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Slow Flight

Because this is critical to a safe landing, you'll be tested on it

By Dave Wilkerson

We often hear that aviation's value to society is speed; but first, pilots must learn how to fly at very low airspeeds. The FAA's Flight Training Handbook (Advisory Circular 61-21) discusses minimum controllable airspeed (MCA), but the current private pilot practical test standards (PTS) calls it what it is — slow flight.

Slow flight training's purest objective is to cultivate a pilot's sense of feel when flying the airplane near the edge of a stall. It's vital for a pilot to know and understand an airplane's slow-flight characteristics because airplanes fly at slow airspeeds when they take off, climb, and land — and examiners do not take this subject lightly.

Examiners typically question applicants about stall speeds during the oral portion of a checkride. The examiner will likely ask for the airplane's VS1 speed. The Pilot's Handbook of Aeronautical Knowledge (FAA Advisory Circular 61-23) describes VS1 as the airplane's stalling speed or minimum steady flight speed in a specified configuration. Therefore, the examiner might ask, "The airplane's flaps are up, so what's its VS1?"

After hearing the answer, the examiner might ask, "Okay, and with full flaps, VS1 is?"

The examiner may then open the PTS to area of operation eight, "Slow Flight and Stalls," Task A, "Maneuvering During Slow Flight," point to objective three, and say, "Now let's see what the airspeeds at 1.2 VS1 would be for both the flaps-up and full-flaps configurations." The figures you quote will be the airspeeds the examiner expects you to fly, plus 10 or minus 0 knots, when you demonstrate slow flight.

During training you practiced slow flight for two distinct flight situations. The first is establishing and maintaining the specified airspeed — 1.2 VS1 — and a constant heading. This airspeed is close to what most aircraft manufacturer's recommend for approach to landing and go-arounds. The second situation mirrors the first, but it adds turns.

During the checkride, if you enter slow flight at more than 1,500 feet above ground level (AGL), you meet a requirement of objective two in the PTS, selecting an appropriate entry altitude. The examiner might ask you to enter slow flight when the aircraft is lower than 1,500 feet AGL. Because you are the pilot in command during a checkride, politely decline and say you will begin slow flight after climbing to an appropriate altitude.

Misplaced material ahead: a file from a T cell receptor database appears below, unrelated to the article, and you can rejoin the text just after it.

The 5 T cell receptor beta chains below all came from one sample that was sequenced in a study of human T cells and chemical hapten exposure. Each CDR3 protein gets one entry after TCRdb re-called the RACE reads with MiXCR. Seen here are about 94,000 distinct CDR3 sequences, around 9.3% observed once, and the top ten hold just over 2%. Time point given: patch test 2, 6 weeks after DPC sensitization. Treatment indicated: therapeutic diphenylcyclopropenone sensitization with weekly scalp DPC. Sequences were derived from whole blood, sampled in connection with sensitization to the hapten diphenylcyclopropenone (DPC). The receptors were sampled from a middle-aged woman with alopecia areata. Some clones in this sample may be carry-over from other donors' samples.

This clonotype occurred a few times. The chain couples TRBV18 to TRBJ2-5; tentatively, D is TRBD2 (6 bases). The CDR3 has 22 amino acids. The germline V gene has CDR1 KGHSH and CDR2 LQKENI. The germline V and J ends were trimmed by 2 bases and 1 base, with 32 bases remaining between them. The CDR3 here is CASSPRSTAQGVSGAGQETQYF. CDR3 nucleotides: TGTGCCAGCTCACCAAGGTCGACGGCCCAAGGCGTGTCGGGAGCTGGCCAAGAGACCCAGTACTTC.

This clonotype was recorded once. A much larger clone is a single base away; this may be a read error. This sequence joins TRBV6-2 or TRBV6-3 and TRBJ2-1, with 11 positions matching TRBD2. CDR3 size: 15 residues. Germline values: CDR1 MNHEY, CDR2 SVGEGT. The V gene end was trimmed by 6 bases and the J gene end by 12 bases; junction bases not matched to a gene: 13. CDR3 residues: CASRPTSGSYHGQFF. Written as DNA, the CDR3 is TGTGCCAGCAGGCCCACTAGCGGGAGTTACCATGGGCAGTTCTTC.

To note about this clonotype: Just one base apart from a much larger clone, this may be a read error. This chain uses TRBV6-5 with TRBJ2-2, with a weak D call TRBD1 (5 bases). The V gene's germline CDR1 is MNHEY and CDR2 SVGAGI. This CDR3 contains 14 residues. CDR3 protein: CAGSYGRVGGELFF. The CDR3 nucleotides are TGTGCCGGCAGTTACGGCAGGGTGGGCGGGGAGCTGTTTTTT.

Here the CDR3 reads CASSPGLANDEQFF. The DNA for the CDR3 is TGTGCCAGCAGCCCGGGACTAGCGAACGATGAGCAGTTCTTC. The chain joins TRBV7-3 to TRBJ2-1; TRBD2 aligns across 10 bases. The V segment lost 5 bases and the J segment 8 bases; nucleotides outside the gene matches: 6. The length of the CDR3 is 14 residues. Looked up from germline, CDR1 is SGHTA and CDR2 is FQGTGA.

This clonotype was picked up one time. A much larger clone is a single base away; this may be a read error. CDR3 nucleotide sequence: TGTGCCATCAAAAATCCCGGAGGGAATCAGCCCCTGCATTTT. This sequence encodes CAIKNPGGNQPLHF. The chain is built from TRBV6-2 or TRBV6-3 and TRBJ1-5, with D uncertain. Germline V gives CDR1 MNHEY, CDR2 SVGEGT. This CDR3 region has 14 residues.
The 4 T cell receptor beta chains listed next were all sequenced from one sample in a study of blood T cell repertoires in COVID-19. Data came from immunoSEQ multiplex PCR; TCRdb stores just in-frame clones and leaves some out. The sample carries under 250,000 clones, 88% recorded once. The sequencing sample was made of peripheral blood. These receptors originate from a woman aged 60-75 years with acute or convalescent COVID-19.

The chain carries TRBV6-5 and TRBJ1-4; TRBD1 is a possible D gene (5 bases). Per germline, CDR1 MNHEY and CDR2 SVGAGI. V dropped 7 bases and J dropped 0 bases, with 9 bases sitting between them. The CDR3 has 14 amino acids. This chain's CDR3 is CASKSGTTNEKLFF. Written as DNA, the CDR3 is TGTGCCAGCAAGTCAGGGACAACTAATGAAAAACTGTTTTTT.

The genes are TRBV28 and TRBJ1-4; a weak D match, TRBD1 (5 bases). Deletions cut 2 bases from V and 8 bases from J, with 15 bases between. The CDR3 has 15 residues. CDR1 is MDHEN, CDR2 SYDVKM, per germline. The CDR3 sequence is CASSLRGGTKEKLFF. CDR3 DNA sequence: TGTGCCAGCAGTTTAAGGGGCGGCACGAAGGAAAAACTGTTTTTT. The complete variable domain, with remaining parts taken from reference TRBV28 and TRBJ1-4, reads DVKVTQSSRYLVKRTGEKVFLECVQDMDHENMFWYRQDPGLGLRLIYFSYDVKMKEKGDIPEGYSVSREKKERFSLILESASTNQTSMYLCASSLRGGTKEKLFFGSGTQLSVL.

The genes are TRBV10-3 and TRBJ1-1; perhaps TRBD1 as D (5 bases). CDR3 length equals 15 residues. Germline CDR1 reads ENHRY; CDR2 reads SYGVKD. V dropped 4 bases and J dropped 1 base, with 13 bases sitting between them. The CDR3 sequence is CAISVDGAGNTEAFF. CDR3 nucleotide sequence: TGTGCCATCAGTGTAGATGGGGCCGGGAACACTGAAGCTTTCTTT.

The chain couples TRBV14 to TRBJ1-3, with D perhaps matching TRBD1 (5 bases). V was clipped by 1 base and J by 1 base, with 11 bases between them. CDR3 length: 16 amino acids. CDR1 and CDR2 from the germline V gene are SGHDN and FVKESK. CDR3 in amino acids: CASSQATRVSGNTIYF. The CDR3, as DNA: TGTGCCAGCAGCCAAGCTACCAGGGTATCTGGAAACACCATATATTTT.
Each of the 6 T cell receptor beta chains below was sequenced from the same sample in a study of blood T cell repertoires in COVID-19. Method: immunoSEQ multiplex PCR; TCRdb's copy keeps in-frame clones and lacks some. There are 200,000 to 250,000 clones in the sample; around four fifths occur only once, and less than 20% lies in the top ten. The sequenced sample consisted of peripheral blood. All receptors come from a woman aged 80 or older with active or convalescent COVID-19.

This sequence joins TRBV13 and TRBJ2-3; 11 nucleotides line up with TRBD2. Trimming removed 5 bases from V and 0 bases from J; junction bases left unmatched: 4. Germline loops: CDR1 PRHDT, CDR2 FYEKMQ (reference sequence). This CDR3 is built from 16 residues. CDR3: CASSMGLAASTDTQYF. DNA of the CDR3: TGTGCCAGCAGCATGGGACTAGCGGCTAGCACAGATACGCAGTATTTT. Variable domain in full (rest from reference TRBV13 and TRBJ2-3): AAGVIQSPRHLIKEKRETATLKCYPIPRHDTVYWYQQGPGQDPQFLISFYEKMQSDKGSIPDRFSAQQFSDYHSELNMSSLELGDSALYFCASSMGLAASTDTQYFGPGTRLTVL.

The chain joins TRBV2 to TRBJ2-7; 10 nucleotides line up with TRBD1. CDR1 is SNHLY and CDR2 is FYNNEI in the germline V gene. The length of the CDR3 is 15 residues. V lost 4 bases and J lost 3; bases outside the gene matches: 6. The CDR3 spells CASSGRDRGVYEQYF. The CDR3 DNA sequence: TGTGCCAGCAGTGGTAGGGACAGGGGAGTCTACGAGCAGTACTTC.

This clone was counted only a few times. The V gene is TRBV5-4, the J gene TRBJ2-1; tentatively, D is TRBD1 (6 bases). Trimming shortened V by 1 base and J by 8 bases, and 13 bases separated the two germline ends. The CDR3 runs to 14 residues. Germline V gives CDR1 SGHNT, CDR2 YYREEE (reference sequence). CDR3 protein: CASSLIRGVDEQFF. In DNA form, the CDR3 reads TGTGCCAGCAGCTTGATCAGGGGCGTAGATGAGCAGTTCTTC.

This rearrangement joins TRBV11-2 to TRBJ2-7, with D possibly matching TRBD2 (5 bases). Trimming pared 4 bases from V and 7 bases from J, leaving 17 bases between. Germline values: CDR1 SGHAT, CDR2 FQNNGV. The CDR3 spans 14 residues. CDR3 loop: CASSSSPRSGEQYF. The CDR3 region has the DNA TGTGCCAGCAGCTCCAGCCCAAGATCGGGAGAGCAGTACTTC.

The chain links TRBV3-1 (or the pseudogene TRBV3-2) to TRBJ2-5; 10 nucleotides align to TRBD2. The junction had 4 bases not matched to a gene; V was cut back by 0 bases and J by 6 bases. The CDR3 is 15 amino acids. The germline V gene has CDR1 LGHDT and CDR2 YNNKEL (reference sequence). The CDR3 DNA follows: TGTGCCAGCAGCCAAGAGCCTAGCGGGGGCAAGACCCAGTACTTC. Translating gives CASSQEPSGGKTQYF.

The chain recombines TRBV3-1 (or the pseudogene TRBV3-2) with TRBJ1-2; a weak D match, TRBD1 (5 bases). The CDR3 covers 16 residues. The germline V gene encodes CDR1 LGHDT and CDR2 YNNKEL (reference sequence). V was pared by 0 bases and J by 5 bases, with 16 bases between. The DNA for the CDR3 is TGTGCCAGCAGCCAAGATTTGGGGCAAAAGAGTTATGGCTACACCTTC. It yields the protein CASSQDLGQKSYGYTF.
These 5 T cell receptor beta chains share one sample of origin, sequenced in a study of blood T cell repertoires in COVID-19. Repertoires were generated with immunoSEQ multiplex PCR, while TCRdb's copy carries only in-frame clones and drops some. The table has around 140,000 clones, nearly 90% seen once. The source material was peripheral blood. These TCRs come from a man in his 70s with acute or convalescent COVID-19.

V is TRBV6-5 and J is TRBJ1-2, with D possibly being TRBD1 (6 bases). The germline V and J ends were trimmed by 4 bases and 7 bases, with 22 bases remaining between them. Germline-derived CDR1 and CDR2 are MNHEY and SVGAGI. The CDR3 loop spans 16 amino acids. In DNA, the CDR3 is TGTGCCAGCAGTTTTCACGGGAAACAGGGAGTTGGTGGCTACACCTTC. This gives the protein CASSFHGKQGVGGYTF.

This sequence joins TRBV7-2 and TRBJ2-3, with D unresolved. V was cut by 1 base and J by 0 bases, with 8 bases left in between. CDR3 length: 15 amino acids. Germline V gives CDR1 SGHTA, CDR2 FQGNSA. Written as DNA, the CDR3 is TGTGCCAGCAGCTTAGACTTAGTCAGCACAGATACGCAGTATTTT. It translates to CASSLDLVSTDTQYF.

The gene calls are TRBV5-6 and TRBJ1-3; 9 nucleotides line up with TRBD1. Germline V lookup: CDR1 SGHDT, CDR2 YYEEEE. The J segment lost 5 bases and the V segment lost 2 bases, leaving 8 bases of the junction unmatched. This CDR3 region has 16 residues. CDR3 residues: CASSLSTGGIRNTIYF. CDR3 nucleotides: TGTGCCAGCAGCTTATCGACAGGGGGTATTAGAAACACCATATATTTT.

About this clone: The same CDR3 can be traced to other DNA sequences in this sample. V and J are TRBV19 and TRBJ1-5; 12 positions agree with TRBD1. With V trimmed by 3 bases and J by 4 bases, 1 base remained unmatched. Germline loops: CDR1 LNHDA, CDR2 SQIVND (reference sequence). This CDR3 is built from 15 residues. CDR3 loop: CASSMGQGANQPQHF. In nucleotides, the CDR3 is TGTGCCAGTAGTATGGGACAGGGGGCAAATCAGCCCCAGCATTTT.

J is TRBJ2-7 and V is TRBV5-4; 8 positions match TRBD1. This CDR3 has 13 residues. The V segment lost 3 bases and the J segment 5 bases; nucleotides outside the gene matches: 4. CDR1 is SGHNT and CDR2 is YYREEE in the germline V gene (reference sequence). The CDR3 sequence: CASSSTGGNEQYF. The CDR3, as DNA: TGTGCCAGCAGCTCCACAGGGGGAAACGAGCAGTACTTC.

All examiners should insist on clearing turns before starting maneuvers. In "Flight Instructor Responsibility," the PTS emphasizes effective visual scanning and collision avoidance, and it directs CFIs to use AC 90-48, "Pilots' Role in Collision Avoidance." Examiners must abide by this, and AC 90-48 tells them to "direct attention to the applicant's vigilance of other air traffic and an adequate clearance of the area." Annual examiner training sessions reinforce the emphasis on collision avoidance.

Once you're in slow flight, the examiner may ask for a demonstration of straight-and-level flight and level turns. He may also specify a bank angle and aircraft configuration. If the aircraft has the power, the examiner may also ask to see both straight-and-level and turning climbs and descents. Adjust the power as necessary and use coordinated control inputs.

The PTS tolerances for slow-flight maneuvering call for staying within 100 feet of the specified altitude and 10 degrees of the specified heading in straight and level flight. Maintaining heading is easy if you use ground references near the horizon, but it can be laborious if you fixate on the heading indicator. As noted earlier, airspeed has to be within the range of 10 knots faster or 0 knots slower than VS1.

If the examiner specifies a bank angle for a level turn, it must be plus or minus 0 degrees and minus 10 degrees. When the examiner asks you to roll out on a specified heading and/or level off at a specified altitude, you must be with 10 degrees and 100 feet.

Maintaining the specified airspeed, altitude, and heading tolerances, and meeting the PTS requirement to divide your attention between airplane control and orientation, seems simple enough. (Orientation includes collision avoidance as well as knowing where you are.) But these requirements harbor a hidden gremlin — distractions.

NASA's Aviation Safety Reporting System reports that cockpit conversation is far more distracting than the industry once believed. The more personal the conversation, the more distracting. Beware. The PTS directs examiners to provide realistic distraction during the flight. Many examiners launch an innocuous conversation during slow flight specifically to test your handling of distractions.

While the examiner is talking to you, he's also evaluating how you divide your attention inside and outside the cockpit. The Aeronautical Information Manual recommends during that a 20-second span you should spend four to five seconds with your eyes in the cockpit, and the remainder looking outside, looking for traffic.

Finally, Federal Aviation Regulation (FAR) 61.43, "Practical Tests: General Procedures," requires good judgment, application of aeronautical knowledge, and mastery of the aircraft, with the successful outcome of a procedure or a maneuver never seriously in doubt. When it comes to slow flight, which is among flying's most necessary skills, the PTS requirements should be the starting point of every pilot's career-long operational standard.